Democracy in Action

Even where a consortium is formed before major investments are made by major vendors, proprietary forces will usually emerge before the standard is complete. Two strategies can prevent individual members or groups of members from subverting the process of creating a standard which has the potential to be widely adopted:

  • the consortium must be structured in such a way that it attracts participation in all categories of necessary members (e.g., hardware vendors, independent software vendors, end-users, academics, government), best done by allowing meaningful participation at a price each group can afford, and granting rights that are worth the price; the resulting membership should be representative enough that an appropriate standard can be developed, and large enough that sufficient adopters will be assured to make the standard attractive to a broader audience.
  • the processes whereby standards efforts are selected, technology is solicited or developed, and final standards are approved, must be set up in such a way (usually through carefully crafted Technical Committee rules) as to attract the broadest and most timely technical contributions, with the least potential for abuse by proprietary forces.

Structure as Solution

There are two hard economic realities affecting consortia: the first is that completely voluntary, low budget organizations have difficulty producing standards in real time. The second is that for the most part, only the large hardware vendors and the small number of large software companies which currently exist have sufficient revenue to pay the membership fees typically required to produce “good” standards. Not surprisingly, the members which pay the lion’s share of the budget of a consortium expect to receive greater privileges as a result.

One challenge in structuring a consortium is therefore to educate the large members that it is in their best interests to give significant rights and participation to small companies, end-users and other interest groups. Once this is accepted, it is usually appropriate to create various levels of membership with differing rights and fees, and often to set fees within a class by the revenue of the member (i.e., bigger companies pay bigger fees for the same rights).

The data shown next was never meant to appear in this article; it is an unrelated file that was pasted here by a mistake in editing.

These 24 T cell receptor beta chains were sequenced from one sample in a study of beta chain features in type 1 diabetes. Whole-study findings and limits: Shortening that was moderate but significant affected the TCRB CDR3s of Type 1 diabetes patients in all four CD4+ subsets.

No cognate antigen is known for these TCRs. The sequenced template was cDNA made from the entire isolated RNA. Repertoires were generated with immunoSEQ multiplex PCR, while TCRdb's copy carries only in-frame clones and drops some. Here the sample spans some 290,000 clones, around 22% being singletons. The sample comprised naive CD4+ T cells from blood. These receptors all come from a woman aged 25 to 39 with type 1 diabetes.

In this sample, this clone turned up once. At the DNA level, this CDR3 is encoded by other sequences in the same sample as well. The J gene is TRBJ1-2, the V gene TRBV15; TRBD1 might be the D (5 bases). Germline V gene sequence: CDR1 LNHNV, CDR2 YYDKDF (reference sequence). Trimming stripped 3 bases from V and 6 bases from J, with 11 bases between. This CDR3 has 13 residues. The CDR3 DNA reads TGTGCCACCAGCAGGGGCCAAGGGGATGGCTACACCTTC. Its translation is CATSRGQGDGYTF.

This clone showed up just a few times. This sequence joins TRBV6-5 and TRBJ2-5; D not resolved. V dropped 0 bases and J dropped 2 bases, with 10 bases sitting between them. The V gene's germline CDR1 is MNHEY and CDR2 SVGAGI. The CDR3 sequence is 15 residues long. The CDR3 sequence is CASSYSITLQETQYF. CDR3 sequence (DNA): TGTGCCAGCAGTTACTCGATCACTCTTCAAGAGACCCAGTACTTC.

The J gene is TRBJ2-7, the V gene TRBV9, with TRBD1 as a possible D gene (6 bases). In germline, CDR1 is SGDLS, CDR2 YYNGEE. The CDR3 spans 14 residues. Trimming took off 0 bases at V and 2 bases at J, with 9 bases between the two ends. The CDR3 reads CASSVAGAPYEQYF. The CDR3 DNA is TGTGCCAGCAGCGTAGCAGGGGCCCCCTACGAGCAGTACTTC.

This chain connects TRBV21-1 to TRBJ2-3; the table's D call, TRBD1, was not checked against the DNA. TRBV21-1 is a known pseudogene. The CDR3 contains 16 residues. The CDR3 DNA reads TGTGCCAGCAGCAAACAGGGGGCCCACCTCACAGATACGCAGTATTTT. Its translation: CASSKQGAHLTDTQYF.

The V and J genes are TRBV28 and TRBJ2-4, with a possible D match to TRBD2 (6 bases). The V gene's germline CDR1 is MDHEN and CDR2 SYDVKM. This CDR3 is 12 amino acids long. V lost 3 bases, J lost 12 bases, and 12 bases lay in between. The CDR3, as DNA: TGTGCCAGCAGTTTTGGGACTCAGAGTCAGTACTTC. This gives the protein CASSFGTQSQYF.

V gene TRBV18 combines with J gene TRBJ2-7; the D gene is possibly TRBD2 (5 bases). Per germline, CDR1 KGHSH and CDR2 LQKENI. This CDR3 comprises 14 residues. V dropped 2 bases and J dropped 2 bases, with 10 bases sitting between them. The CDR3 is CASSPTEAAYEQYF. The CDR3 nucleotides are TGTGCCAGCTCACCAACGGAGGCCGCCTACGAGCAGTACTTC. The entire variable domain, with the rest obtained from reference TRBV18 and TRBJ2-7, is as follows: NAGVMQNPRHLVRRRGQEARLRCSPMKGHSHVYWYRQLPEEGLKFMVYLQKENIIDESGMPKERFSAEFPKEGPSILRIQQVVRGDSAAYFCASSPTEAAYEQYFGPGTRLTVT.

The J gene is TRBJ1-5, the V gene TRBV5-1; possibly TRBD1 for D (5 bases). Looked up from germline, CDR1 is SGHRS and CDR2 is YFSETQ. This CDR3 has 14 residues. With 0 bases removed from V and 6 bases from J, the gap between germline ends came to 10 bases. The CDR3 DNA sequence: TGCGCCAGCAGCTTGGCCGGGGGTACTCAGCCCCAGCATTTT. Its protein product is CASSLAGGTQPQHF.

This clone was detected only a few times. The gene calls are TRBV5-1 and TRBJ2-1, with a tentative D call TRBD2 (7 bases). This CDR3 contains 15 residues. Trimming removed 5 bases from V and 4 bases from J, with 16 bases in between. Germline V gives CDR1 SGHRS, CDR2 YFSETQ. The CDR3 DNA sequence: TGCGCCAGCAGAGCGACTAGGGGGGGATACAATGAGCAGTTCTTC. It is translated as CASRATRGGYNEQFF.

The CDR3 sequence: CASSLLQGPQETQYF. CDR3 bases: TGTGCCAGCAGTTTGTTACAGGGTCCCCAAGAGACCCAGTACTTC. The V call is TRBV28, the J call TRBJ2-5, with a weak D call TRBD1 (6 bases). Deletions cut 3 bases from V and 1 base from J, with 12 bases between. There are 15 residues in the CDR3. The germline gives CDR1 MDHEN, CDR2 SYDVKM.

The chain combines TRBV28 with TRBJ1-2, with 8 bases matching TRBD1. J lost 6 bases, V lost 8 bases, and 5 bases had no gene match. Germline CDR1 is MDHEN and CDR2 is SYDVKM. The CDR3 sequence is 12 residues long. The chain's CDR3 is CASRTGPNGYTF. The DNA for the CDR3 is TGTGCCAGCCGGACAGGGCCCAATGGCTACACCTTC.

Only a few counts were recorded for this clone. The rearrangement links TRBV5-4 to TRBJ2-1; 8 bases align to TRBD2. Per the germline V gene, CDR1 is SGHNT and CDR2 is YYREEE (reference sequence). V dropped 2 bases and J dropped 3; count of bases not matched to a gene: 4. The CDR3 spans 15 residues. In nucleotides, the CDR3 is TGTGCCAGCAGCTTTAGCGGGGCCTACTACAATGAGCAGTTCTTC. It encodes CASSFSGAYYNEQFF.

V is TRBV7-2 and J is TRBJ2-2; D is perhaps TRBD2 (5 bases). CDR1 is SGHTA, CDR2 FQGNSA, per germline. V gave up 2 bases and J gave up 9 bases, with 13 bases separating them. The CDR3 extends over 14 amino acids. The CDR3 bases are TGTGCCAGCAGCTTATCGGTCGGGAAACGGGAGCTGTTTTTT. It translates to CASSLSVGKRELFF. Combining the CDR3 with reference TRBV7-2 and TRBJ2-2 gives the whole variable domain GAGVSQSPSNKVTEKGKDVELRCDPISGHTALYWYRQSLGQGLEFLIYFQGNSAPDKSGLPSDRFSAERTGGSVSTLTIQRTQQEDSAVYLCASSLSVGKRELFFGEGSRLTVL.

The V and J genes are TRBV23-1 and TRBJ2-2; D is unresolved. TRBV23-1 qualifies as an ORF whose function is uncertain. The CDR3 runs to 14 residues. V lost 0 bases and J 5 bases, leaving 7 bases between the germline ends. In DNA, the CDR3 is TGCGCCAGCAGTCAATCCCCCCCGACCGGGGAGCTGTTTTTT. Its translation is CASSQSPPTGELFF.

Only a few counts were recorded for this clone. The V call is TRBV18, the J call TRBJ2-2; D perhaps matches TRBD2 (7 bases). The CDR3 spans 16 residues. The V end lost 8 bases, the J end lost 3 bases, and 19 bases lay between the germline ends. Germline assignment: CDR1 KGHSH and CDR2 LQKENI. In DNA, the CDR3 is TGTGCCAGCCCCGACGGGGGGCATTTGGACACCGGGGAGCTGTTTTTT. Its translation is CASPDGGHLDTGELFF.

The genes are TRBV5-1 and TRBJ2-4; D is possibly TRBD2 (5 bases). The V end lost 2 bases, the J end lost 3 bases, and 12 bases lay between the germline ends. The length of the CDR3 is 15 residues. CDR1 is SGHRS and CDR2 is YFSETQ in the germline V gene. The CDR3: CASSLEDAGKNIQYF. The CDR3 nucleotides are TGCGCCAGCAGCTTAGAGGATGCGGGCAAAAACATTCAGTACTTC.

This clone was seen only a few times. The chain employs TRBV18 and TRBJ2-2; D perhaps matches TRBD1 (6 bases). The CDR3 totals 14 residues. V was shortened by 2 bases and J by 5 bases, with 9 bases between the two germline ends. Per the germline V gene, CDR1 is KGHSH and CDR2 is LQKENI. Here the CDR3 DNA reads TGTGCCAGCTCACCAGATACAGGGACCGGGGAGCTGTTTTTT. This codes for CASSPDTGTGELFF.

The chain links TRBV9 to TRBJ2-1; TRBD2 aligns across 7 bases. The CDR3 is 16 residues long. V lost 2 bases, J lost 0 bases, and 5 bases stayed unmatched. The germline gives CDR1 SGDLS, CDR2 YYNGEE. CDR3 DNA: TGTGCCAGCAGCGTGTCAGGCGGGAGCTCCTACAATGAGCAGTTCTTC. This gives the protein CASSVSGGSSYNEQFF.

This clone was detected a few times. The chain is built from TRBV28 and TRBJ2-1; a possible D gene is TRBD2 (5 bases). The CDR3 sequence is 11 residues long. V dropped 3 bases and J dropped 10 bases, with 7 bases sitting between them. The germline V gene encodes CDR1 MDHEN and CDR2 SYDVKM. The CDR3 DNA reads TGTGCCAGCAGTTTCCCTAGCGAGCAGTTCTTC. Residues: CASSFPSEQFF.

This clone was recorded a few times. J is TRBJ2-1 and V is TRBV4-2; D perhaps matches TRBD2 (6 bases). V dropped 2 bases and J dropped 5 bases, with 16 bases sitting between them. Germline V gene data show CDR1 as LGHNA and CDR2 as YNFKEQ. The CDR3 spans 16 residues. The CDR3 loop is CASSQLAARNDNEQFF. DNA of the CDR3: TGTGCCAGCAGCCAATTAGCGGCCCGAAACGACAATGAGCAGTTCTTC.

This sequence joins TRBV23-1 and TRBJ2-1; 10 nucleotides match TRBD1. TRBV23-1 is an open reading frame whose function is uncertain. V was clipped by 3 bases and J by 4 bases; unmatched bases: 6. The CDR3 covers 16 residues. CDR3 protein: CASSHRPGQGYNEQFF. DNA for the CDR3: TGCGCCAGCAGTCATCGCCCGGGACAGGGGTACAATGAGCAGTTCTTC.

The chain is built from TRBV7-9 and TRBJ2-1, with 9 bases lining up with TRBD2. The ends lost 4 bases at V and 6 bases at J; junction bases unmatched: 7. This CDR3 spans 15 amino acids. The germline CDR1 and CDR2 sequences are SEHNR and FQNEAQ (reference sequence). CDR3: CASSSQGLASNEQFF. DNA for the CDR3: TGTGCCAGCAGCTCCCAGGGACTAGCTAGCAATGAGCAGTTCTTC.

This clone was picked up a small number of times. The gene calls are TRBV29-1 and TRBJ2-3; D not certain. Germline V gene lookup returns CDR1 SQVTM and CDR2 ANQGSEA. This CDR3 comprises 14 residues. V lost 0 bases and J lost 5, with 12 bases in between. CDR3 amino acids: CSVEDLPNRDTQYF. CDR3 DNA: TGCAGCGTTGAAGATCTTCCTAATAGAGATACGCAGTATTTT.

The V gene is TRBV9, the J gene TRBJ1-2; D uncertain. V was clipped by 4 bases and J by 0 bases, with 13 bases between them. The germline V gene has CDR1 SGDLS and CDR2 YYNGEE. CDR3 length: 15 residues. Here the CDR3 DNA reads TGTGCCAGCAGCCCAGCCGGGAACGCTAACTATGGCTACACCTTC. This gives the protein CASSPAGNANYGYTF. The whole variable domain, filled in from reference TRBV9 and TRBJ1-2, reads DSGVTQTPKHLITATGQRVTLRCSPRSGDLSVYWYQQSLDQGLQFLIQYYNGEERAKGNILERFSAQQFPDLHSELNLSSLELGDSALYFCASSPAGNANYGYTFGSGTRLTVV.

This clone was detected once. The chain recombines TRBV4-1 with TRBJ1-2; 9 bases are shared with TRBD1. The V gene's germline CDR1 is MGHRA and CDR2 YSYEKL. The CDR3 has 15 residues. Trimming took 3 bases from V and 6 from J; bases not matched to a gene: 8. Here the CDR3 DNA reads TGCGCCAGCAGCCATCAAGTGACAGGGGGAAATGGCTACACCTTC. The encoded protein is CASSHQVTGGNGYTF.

The number and type of membership classes and committees and the rights of different classes of members to participate in committees necessarily varies widely among consortia, and usually changes within even a single consortium as its mission evolves over time. For example, until the recent formation of a lower-fee end-user class of membership in the X Consortium (the developer of the X Window System for the Unix operating system), that entity granted equal rights of participation at all levels to all members, although the fees which large members paid were greater than those paid by small companies. Prior to its spin-out from MIT, the X Consortium in fact had a single governing group (the Advisory Board), in which all members were entitled to participate equally. As part of a continuing evolution of its mission, the X Consortium now has a Board of Directors and a business committee of interested members.

In contrast, the Open GIS Consortium (OGIS) has a rather complex structure which has been carefully constructed to permit maximum participation by different members with different technical concerns, thereby matching level of contribution with type of interest. The result is an organization which will be able to coordinate development of integrated standards in disparate parts of the rapidly evolving world of geodata information.

While OGIS has various classes of members, each with a different set of rights, these rights do not simply scale with economic contribution. Instead, several membership categories relate principally to specific activities (e.g., testbed activities). Another unusual feature of OGIS is that its structure provides for several parallel, hierarchical “tracks” of membership, each of which is concerned with a different technical challenge. Each Track has its own executive director, technical committee, work groups, SIGs, representatives on the Board of Directors, and perhaps most significantly, its own Management Committee.